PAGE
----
Sunday, February 15, 2009

Forced abortion, infanticide in China

The Times

Chinese women are daring to speak out themselves. Zhang Linla, who has a four-year-old daughter, told a website in Shenzhen, on the border with Hong Kong, that she was subjected to a late forced abortion because she became pregnant again before the period officially allowed between births.

"Six days before the due date, 10 strong strangers came to my house, forced me into a truck then took me to a family planning clinic, where the doctor gave me an injection," she said.

"The child began struggling in my womb and one of these scum even kicked me in the abdomen. Then the baby came out and they threw it into a rubbish bin. I could even see it was still moving."

I want to undescore how Canadian feminists perceive this situation.

As far as they're concerned, the only crime that took place was that of forcing the woman to undergo an abortion.

The murder of the child in the womb? It didn't take place. Why? Because unborn children have no rights, not even children days from being born.

It is absolutely plausible that some enraged boyfriend or family member might kill an unborn child in a similar fashion (well, okay, minus the injection).

What is the attitude of the feminists toward the baby: tough luck kid. You didn't breathe, you don't exist.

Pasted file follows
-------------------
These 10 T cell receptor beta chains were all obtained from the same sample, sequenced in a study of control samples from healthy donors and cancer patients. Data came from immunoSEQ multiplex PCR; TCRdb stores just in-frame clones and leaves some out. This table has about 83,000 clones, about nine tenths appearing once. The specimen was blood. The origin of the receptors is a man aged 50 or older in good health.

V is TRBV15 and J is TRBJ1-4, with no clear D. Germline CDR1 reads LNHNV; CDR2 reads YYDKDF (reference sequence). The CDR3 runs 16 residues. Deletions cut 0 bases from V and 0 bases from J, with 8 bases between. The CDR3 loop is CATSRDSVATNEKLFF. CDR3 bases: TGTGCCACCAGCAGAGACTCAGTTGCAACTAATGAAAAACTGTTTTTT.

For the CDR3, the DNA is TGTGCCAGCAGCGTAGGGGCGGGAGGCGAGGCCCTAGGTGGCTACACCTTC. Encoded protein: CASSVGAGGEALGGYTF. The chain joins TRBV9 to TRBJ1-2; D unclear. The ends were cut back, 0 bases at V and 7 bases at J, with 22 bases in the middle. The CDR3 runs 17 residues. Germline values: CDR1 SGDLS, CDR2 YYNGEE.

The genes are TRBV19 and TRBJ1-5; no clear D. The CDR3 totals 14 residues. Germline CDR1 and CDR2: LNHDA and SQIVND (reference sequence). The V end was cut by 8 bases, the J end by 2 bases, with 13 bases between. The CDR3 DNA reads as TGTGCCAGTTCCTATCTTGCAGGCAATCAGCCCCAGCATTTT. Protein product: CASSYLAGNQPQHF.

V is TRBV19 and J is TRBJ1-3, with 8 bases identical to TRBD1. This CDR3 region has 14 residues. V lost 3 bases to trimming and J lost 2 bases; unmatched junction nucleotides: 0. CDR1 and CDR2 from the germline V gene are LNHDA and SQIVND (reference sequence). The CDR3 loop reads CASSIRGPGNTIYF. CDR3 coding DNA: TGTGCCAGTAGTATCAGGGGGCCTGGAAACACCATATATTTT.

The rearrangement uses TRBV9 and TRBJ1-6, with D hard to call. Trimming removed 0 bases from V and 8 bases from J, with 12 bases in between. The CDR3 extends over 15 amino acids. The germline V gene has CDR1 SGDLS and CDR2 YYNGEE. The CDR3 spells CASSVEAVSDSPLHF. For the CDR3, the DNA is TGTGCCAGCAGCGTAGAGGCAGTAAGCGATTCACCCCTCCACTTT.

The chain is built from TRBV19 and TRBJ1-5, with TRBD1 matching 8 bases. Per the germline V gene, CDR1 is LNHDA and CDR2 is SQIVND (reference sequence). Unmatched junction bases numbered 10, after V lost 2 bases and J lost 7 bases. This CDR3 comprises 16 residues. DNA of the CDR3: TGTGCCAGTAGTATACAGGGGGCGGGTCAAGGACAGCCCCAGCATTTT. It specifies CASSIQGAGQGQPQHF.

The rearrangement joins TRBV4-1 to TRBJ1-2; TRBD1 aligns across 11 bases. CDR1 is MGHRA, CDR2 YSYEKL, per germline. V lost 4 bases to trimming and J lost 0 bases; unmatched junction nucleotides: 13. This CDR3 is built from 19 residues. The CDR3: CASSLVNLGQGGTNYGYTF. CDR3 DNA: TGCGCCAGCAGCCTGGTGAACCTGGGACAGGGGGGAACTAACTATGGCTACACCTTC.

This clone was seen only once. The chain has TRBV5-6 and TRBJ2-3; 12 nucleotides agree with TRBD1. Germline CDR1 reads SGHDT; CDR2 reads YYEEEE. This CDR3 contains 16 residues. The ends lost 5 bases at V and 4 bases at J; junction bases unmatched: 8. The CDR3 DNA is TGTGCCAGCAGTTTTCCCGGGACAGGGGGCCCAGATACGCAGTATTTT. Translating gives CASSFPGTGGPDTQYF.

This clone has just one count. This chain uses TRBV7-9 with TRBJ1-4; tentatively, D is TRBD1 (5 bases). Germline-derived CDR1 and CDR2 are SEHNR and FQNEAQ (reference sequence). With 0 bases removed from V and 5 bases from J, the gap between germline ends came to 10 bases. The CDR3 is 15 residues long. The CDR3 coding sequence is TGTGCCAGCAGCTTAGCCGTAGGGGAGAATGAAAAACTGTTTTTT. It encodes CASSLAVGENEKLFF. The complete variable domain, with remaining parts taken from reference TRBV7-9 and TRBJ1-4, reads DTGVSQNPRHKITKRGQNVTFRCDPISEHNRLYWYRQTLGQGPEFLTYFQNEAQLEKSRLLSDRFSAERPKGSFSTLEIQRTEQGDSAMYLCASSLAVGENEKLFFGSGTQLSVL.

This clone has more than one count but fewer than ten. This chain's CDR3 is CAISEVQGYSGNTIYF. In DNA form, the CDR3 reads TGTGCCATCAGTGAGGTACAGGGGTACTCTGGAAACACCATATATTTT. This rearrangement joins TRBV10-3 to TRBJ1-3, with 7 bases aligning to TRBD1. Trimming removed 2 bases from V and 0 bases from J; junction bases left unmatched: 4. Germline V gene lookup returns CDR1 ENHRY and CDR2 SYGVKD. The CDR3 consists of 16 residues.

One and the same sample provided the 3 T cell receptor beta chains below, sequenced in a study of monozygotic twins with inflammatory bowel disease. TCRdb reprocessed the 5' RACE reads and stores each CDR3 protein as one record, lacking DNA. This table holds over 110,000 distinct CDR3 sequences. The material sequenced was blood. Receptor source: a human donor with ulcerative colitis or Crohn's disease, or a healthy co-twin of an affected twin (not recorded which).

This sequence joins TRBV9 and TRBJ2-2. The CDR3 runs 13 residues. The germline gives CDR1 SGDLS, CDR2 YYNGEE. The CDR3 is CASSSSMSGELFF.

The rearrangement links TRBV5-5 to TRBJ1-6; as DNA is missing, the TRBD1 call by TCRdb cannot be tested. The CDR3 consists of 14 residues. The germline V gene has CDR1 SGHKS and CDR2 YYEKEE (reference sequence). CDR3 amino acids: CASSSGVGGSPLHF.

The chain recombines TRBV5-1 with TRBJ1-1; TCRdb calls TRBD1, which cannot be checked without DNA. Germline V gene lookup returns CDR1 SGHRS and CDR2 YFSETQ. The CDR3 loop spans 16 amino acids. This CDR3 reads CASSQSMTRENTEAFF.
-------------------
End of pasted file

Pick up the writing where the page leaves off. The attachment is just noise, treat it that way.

So no unborn victims of crime law to redress the situation.

An even more horrifying story, reported on hundreds of websites, concerned a case of infanticide in Wuhan, central China, last September. A farmer named Huang Qiusheng said his wife, who was nine months pregnant, gave birth to a live child despite being forced to submit to an injection to induce an abortion. The infant was thrown into a urinal.

So to repeat: for feminists-- inside the womb, no rights, once outside the womb, the baby has rights. That magic umbilical cord is the reason to not express any humanity towards that child.

The next day an elderly woman named Liu Zhuyu heard the child's cries, rescued it, washed it and delivered it to a neonatal clinic. But the reports claim that five family planning officials confronted Liu, seized the child and killed it by throwing it to the ground.

The complexity of family planning laws and their arbitrary enforcement often contributes to cases of cruelty.

This month a newspaper in Yunnan province reported a case of compulsory sterilisation that has appalled commentators. It involved a woman named Zhang Kecui, who was ambushed in the street by family planning officials and dragged on to the operating table for a sterilisation.

Zhang has two children and according to regulations should have been sterilised after the second birth. Her husband has lodged a legal complaint but has little hope of redress.

Sociologists and doctors are beginning to question the long-term effects of the birth-control policy.

"As a woman, I believe that coercing a woman who is eight months pregnant to have an abortion is inhuman," a family planning official, who asked not to be named, told The Sunday Times.